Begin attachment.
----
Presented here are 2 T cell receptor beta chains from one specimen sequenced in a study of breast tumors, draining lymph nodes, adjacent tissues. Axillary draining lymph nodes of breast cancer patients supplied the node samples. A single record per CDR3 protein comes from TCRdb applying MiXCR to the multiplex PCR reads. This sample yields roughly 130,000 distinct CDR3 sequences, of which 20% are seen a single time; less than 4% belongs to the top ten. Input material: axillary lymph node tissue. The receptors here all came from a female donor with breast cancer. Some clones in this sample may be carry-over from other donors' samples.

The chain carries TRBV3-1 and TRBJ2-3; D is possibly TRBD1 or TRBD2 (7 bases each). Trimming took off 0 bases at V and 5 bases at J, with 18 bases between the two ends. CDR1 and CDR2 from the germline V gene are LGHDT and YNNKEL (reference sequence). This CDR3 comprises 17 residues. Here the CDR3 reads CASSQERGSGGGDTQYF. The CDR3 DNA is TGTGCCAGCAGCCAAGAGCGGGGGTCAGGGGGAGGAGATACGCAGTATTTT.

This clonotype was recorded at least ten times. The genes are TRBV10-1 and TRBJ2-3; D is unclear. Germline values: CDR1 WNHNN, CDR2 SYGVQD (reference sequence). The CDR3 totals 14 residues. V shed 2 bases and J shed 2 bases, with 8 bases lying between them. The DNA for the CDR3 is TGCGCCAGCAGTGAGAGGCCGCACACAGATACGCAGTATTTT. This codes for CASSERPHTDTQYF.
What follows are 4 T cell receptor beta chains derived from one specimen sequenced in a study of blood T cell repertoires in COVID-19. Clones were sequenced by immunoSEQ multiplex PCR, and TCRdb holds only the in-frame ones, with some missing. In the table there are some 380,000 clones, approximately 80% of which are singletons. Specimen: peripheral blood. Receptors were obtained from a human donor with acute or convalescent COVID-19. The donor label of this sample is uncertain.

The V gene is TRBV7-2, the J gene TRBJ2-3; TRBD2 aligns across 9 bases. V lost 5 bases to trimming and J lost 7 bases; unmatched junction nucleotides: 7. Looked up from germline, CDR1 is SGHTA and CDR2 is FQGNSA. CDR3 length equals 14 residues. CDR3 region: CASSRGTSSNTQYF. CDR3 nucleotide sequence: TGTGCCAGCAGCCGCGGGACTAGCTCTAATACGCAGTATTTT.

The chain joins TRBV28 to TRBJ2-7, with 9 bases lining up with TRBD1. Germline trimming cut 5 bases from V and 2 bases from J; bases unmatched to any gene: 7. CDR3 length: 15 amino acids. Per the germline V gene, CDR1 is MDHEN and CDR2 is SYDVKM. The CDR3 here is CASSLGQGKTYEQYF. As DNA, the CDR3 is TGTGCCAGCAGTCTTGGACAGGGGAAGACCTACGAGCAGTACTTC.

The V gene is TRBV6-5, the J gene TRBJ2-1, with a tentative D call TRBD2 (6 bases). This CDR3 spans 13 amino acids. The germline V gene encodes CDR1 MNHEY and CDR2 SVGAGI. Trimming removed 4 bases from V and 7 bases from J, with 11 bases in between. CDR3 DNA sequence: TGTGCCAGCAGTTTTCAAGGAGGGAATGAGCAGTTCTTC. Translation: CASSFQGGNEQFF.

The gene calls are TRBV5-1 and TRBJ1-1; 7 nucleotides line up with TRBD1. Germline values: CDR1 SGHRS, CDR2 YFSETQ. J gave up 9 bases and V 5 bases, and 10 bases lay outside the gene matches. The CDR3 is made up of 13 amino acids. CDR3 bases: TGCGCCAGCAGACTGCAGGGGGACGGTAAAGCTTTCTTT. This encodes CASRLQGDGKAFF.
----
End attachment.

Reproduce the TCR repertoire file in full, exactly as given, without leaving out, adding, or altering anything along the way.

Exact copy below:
Presented here are 2 T cell receptor beta chains from one specimen sequenced in a study of breast tumors, draining lymph nodes, adjacent tissues. Axillary draining lymph nodes of breast cancer patients supplied the node samples. A single record per CDR3 protein comes from TCRdb applying MiXCR to the multiplex PCR reads. This sample yields roughly 130,000 distinct CDR3 sequences, of which 20% are seen a single time; less than 4% belongs to the top ten. Input material: axillary lymph node tissue. The receptors here all came from a female donor with breast cancer. Some clones in this sample may be carry-over from other donors' samples.

The chain carries TRBV3-1 and TRBJ2-3; D is possibly TRBD1 or TRBD2 (7 bases each). Trimming took off 0 bases at V and 5 bases at J, with 18 bases between the two ends. CDR1 and CDR2 from the germline V gene are LGHDT and YNNKEL (reference sequence). This CDR3 comprises 17 residues. Here the CDR3 reads CASSQERGSGGGDTQYF. The CDR3 DNA is TGTGCCAGCAGCCAAGAGCGGGGGTCAGGGGGAGGAGATACGCAGTATTTT.

This clonotype was recorded at least ten times. The genes are TRBV10-1 and TRBJ2-3; D is unclear. Germline values: CDR1 WNHNN, CDR2 SYGVQD (reference sequence). The CDR3 totals 14 residues. V shed 2 bases and J shed 2 bases, with 8 bases lying between them. The DNA for the CDR3 is TGCGCCAGCAGTGAGAGGCCGCACACAGATACGCAGTATTTT. This codes for CASSERPHTDTQYF.
What follows are 4 T cell receptor beta chains derived from one specimen sequenced in a study of blood T cell repertoires in COVID-19. Clones were sequenced by immunoSEQ multiplex PCR, and TCRdb holds only the in-frame ones, with some missing. In the table there are some 380,000 clones, approximately 80% of which are singletons. Specimen: peripheral blood. Receptors were obtained from a human donor with acute or convalescent COVID-19. The donor label of this sample is uncertain.

The V gene is TRBV7-2, the J gene TRBJ2-3; TRBD2 aligns across 9 bases. V lost 5 bases to trimming and J lost 7 bases; unmatched junction nucleotides: 7. Looked up from germline, CDR1 is SGHTA and CDR2 is FQGNSA. CDR3 length equals 14 residues. CDR3 region: CASSRGTSSNTQYF. CDR3 nucleotide sequence: TGTGCCAGCAGCCGCGGGACTAGCTCTAATACGCAGTATTTT.

The chain joins TRBV28 to TRBJ2-7, with 9 bases lining up with TRBD1. Germline trimming cut 5 bases from V and 2 bases from J; bases unmatched to any gene: 7. CDR3 length: 15 amino acids. Per the germline V gene, CDR1 is MDHEN and CDR2 is SYDVKM. The CDR3 here is CASSLGQGKTYEQYF. As DNA, the CDR3 is TGTGCCAGCAGTCTTGGACAGGGGAAGACCTACGAGCAGTACTTC.

The V gene is TRBV6-5, the J gene TRBJ2-1, with a tentative D call TRBD2 (6 bases). This CDR3 spans 13 amino acids. The germline V gene encodes CDR1 MNHEY and CDR2 SVGAGI. Trimming removed 4 bases from V and 7 bases from J, with 11 bases in between. CDR3 DNA sequence: TGTGCCAGCAGTTTTCAAGGAGGGAATGAGCAGTTCTTC. Translation: CASSFQGGNEQFF.

The gene calls are TRBV5-1 and TRBJ1-1; 7 nucleotides line up with TRBD1. Germline values: CDR1 SGHRS, CDR2 YFSETQ. J gave up 9 bases and V 5 bases, and 10 bases lay outside the gene matches. The CDR3 is made up of 13 amino acids. CDR3 bases: TGCGCCAGCAGACTGCAGGGGGACGGTAAAGCTTTCTTT. This encodes CASRLQGDGKAFF.